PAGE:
Monday, March 25, 2013

Ghana, Togo to share water dam

World water day participants
By Patrick Baidoo

The likely hood of countries engaging each other in conflicts as a result of water scarcity and the socio-economic benefits they stand to gain has prompted Ghana and Togo to consider the construction of a common water dam.

The idea, which is in its preparative stage will provide both countries with 80 million gallons of water daily from the the Volta River at Sogakope to serve five communities in Ghana and parts of Togo.

This concept falls within the “Benefit Sharing” approach of the trans-boundary water management system but before both countries hit the ground there, requires detailed procedures and guidelines to ensure peace and security for parties before such a venture takes off.

Trans-boundary water management entreats institutions in different countries but within a certain geographical to share ideas and formulate policies to protect water bodies internal and externally while sharing the benefits through cooperation and infrastructure development.

Issues which both countries would be looking at are purely legal and institutional frameworks as well as political will.

This initiative was made known by Madam Bernedette Adjei of the Water Resources Commission during a symposium to mark World Water Day in Accra, recently.

Since 1993, on the 22nd of March each year, countries all over the world observe World Water Day. A relevant theme is chosen every year to focus attention on an aspect of freshwater and advocate for the sustainable management of freshwater resources.

International Year of Water Coopertion

The theme for 2013 was, “International Year of Water Cooperation”. Delivering a paper titled, “ Trans-boundary Water Management, Diplomacy, Legal Frameworks, Challenges and the Way Forward”, she indicated that the country had come a long way towards addressing its trans-boundary water management issues hence the need for the right thing to be done before implementation.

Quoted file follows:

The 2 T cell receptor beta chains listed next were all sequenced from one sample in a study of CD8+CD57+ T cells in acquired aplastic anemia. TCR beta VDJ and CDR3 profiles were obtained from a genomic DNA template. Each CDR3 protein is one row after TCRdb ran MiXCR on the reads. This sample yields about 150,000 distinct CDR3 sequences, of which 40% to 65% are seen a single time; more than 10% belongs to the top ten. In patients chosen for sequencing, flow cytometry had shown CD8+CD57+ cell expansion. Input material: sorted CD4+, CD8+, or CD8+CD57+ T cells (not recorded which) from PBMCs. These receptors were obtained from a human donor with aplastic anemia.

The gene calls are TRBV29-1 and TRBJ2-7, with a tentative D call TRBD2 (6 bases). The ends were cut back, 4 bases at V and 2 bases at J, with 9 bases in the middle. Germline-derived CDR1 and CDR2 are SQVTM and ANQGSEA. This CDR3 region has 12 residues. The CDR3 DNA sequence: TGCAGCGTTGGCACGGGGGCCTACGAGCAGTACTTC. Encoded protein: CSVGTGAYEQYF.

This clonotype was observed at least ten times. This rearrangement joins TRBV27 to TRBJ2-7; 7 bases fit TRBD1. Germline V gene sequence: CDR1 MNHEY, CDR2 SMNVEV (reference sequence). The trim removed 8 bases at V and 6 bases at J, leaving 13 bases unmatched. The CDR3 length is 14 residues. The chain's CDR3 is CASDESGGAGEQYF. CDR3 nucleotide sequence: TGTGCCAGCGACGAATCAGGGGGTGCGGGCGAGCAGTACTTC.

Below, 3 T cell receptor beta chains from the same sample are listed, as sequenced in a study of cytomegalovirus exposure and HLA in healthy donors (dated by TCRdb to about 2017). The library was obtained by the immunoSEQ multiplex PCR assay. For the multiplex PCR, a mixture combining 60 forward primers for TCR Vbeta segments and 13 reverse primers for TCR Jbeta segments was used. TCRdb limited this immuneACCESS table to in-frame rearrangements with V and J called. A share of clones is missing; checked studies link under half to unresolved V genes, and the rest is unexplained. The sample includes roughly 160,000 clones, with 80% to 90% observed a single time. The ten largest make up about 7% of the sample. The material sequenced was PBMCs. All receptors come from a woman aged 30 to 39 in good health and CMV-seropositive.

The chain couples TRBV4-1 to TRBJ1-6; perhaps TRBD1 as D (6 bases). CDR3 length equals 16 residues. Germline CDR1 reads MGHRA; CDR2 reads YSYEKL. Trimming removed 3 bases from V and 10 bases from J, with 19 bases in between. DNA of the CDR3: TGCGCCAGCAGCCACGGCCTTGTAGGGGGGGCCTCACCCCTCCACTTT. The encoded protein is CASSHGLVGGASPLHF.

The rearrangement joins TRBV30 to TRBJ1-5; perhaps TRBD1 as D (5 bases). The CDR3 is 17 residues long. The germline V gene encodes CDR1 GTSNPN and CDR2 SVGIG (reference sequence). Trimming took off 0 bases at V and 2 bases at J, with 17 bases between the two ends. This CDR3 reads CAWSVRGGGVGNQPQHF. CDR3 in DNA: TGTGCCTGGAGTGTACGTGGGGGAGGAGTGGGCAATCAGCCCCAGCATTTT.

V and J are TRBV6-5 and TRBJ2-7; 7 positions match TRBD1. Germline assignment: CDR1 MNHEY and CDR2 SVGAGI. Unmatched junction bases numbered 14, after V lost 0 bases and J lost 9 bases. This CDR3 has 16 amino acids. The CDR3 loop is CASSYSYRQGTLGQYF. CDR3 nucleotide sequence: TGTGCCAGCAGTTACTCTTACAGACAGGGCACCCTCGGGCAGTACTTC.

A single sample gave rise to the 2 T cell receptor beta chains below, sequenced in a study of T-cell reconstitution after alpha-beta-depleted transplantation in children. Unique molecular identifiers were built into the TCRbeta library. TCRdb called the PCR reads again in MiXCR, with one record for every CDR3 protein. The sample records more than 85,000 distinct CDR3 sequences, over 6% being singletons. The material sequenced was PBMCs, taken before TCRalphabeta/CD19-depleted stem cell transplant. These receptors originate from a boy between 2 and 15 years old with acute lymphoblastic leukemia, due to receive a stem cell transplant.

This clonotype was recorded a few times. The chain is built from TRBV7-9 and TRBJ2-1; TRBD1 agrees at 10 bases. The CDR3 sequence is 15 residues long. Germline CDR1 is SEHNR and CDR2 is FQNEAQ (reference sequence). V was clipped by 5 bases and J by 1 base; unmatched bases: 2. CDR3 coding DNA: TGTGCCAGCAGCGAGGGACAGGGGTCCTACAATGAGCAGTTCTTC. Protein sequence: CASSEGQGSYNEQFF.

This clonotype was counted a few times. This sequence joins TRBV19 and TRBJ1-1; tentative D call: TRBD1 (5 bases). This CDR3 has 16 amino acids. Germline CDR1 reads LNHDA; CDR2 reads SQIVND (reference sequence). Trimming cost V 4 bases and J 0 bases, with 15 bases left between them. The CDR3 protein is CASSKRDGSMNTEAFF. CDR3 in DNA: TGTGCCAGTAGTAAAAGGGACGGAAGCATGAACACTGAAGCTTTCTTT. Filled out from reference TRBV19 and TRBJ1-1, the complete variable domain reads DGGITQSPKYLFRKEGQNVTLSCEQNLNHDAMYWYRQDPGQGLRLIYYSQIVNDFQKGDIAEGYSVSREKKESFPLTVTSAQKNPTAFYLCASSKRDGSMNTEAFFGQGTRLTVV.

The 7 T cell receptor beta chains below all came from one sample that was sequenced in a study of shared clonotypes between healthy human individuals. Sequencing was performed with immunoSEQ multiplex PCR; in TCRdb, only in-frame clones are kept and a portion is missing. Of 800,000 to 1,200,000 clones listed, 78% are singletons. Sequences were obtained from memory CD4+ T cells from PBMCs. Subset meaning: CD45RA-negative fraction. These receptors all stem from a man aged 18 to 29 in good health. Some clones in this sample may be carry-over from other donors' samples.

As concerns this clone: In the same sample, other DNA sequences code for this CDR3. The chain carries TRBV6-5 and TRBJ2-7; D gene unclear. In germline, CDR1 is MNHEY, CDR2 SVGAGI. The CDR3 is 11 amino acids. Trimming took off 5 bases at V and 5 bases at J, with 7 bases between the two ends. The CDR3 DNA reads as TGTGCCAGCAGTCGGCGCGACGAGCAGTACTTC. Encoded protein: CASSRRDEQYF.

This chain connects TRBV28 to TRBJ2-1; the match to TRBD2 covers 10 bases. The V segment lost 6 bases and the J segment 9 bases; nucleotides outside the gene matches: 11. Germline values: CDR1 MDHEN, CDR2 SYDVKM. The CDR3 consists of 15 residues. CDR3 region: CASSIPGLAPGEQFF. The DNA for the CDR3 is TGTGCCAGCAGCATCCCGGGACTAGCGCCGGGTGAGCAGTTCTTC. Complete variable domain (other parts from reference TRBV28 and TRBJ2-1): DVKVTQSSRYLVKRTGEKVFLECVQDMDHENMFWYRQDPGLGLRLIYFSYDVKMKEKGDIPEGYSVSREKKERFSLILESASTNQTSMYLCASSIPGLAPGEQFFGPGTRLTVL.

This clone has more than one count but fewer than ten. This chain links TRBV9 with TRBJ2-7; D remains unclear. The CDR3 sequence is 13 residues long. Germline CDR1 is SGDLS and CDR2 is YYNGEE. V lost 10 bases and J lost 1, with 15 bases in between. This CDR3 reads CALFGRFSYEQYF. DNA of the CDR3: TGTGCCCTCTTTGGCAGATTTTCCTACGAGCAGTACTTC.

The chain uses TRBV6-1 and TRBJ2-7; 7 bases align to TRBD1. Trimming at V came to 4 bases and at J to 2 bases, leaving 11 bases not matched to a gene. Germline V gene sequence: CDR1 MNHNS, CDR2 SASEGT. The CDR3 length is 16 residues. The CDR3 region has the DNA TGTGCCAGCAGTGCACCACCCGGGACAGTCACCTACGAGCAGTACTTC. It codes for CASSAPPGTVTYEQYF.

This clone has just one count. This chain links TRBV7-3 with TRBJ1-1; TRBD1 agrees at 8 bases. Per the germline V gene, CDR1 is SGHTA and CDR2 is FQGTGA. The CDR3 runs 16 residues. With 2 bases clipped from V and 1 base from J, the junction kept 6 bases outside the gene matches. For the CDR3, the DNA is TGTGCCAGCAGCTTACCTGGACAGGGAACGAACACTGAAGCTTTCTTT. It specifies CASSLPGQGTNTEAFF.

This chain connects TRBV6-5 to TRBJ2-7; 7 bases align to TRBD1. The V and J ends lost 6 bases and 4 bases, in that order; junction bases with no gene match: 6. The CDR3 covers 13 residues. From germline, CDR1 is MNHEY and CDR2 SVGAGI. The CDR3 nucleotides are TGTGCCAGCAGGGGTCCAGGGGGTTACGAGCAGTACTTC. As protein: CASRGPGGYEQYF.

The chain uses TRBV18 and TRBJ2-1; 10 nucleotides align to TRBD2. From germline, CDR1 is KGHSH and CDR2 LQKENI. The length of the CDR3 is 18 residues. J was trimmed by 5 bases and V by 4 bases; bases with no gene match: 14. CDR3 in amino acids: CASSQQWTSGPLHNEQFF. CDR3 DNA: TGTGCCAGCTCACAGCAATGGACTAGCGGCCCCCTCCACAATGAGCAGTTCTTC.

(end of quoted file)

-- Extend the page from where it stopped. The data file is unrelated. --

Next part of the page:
She noted, “Ghana has come a long way in this direction hence the right things have to be done before this whole concept takes off. Linkages between national and international trans-boundary institutions need to be strengthened”.

More importantly, she called for greater emphasis on the encouragement of civil society and private sector in the scheme of things as well as political will to nurture the opportunities that trans-boundary water cooperation brings.

On his part, the Minister of Water Resources, Works and Housing, Hon. Collins Dauda noted that the effects of climate change calls for cooperation among the six riparian States (Burkina Faso, Ghana, Benin, Mali, Cote d’ivoire, and Togo) to manage their water systems.

“World Water Day should therefore inspire us to intensify awareness on the subject. It must motivate us to come out with initiatives and arrangements which are beneficial for international, national, regional and local cooperation for improved water productivity and sustained natural resources”, he said.

He emphasized, “The effects of climate change and its emerging issues has become so critical that we have to foster partnerships and cooperation among stakeholders to mitigate its consequences”, adding, “The impact of climate change on agriculture, infrastructure and socio-economic development meant that there should be internal and trans-boundary collaboration to manage resources.”

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